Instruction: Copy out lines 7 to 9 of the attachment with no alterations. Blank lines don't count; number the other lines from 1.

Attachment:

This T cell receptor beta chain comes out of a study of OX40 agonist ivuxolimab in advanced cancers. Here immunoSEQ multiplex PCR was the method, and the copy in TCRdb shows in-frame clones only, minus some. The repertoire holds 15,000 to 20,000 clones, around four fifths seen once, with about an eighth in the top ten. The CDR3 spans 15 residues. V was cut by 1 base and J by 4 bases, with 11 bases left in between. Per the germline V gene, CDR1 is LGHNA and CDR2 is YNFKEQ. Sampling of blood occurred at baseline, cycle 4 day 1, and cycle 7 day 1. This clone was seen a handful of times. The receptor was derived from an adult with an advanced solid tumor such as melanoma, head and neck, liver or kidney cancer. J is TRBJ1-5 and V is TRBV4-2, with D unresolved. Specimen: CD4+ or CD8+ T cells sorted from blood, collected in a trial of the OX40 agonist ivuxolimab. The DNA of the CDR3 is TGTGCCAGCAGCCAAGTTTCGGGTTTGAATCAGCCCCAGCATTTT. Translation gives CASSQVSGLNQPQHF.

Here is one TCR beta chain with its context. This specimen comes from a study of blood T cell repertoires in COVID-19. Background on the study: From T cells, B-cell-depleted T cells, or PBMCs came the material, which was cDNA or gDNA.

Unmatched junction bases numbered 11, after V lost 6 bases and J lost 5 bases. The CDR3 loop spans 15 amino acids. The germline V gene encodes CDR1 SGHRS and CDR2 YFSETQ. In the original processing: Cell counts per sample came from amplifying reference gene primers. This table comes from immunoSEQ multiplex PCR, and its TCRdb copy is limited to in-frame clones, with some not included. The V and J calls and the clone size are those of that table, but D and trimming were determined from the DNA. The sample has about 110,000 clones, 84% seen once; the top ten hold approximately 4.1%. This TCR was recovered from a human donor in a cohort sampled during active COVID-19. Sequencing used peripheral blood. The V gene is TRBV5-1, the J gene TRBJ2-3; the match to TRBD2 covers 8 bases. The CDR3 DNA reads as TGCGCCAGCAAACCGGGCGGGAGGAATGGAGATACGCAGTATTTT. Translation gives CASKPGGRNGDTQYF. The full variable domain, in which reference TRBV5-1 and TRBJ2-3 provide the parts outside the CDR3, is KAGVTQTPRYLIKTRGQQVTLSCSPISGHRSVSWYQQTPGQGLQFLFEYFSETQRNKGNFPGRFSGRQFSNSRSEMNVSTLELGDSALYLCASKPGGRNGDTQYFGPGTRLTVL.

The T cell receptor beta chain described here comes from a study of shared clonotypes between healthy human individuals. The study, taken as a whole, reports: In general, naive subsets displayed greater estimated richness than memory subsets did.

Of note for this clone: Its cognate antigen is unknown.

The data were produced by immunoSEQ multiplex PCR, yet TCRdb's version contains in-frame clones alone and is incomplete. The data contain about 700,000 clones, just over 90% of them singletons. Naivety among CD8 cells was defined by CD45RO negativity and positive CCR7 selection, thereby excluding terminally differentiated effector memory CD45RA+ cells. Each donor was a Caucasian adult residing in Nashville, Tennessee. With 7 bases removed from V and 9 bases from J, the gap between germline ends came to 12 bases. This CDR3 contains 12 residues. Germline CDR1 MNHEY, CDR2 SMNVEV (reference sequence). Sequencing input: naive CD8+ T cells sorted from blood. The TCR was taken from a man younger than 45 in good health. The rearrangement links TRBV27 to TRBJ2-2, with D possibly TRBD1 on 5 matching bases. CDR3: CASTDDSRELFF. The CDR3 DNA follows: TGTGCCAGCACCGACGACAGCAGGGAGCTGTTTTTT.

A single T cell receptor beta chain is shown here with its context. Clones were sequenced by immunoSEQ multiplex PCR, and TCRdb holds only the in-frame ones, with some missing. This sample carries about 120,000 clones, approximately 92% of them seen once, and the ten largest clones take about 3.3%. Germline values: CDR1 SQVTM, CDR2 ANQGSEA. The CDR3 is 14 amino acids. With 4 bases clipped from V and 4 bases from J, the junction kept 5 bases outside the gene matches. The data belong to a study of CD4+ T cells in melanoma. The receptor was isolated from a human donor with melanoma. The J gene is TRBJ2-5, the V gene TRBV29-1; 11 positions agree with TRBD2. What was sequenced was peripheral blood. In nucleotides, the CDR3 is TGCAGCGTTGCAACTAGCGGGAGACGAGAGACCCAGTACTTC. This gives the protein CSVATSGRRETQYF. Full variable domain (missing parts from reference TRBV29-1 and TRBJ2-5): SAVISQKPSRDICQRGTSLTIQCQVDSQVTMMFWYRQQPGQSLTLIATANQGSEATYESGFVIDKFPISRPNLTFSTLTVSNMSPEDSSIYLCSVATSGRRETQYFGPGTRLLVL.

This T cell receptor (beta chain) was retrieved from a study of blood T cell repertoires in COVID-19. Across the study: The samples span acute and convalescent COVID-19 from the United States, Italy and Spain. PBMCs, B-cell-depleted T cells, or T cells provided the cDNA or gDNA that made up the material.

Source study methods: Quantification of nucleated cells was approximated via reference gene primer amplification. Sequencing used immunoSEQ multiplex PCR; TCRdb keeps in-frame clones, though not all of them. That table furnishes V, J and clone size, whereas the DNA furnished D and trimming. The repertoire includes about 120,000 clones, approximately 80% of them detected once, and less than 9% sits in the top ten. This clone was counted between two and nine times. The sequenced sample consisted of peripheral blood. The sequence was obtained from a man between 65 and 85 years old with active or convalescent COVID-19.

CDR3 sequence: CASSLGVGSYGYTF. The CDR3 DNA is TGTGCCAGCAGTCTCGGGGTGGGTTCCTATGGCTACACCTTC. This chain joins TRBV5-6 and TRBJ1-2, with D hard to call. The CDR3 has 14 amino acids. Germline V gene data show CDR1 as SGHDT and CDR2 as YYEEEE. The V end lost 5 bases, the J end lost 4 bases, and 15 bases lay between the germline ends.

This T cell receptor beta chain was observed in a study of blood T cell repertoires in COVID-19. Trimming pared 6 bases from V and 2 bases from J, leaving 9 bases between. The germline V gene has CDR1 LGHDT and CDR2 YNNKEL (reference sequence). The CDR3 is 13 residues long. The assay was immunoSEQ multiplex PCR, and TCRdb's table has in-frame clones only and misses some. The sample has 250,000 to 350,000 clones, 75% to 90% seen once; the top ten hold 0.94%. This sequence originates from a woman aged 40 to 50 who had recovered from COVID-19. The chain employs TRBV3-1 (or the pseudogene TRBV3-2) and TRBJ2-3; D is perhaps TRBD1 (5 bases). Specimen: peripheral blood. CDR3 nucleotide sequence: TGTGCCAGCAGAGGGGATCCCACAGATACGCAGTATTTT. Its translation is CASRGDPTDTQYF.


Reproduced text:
A single T cell receptor beta chain is shown here with its context. Clones were sequenced by immunoSEQ multiplex PCR, and TCRdb holds only the in-frame ones, with some missing. This sample carries about 120,000 clones, approximately 92% of them seen once, and the ten largest clones take about 3.3%. Germline values: CDR1 SQVTM, CDR2 ANQGSEA. The CDR3 is 14 amino acids. With 4 bases clipped from V and 4 bases from J, the junction kept 5 bases outside the gene matches. The data belong to a study of CD4+ T cells in melanoma. The receptor was isolated from a human donor with melanoma. The J gene is TRBJ2-5, the V gene TRBV29-1; 11 positions agree with TRBD2. What was sequenced was peripheral blood. In nucleotides, the CDR3 is TGCAGCGTTGCAACTAGCGGGAGACGAGAGACCCAGTACTTC. This gives the protein CSVATSGRRETQYF. Full variable domain (missing parts from reference TRBV29-1 and TRBJ2-5): SAVISQKPSRDICQRGTSLTIQCQVDSQVTMMFWYRQQPGQSLTLIATANQGSEATYESGFVIDKFPISRPNLTFSTLTVSNMSPEDSSIYLCSVATSGRRETQYFGPGTRLLVL.

This T cell receptor (beta chain) was retrieved from a study of blood T cell repertoires in COVID-19. Across the study: The samples span acute and convalescent COVID-19 from the United States, Italy and Spain. PBMCs, B-cell-depleted T cells, or T cells provided the cDNA or gDNA that made up the material.

Source study methods: Quantification of nucleated cells was approximated via reference gene primer amplification. Sequencing used immunoSEQ multiplex PCR; TCRdb keeps in-frame clones, though not all of them. That table furnishes V, J and clone size, whereas the DNA furnished D and trimming. The repertoire includes about 120,000 clones, approximately 80% of them detected once, and less than 9% sits in the top ten. This clone was counted between two and nine times. The sequenced sample consisted of peripheral blood. The sequence was obtained from a man between 65 and 85 years old with active or convalescent COVID-19.